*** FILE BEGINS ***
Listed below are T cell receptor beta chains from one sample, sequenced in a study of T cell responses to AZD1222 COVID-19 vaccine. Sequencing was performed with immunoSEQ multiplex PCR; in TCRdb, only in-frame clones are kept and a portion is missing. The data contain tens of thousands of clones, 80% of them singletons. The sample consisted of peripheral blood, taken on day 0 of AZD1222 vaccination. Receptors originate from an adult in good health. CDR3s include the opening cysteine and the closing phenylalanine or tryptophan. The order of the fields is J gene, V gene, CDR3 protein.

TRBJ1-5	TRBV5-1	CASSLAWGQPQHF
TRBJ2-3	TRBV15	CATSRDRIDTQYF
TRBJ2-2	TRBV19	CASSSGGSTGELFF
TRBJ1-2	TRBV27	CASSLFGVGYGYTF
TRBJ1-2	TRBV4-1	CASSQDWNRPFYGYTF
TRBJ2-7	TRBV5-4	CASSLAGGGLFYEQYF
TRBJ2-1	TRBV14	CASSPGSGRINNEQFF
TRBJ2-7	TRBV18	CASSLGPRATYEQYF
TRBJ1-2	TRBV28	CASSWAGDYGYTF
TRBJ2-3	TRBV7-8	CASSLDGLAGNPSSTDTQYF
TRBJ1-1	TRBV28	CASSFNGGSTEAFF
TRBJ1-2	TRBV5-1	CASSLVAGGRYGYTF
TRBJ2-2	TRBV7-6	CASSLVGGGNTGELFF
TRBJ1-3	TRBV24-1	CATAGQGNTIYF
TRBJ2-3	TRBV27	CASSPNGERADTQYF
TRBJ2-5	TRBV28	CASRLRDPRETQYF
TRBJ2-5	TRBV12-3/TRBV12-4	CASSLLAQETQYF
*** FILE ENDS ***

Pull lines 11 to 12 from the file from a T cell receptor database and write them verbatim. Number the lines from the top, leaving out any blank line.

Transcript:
TRBJ2-3	TRBV7-8	CASSLDGLAGNPSSTDTQYF
TRBJ1-1	TRBV28	CASSFNGGSTEAFF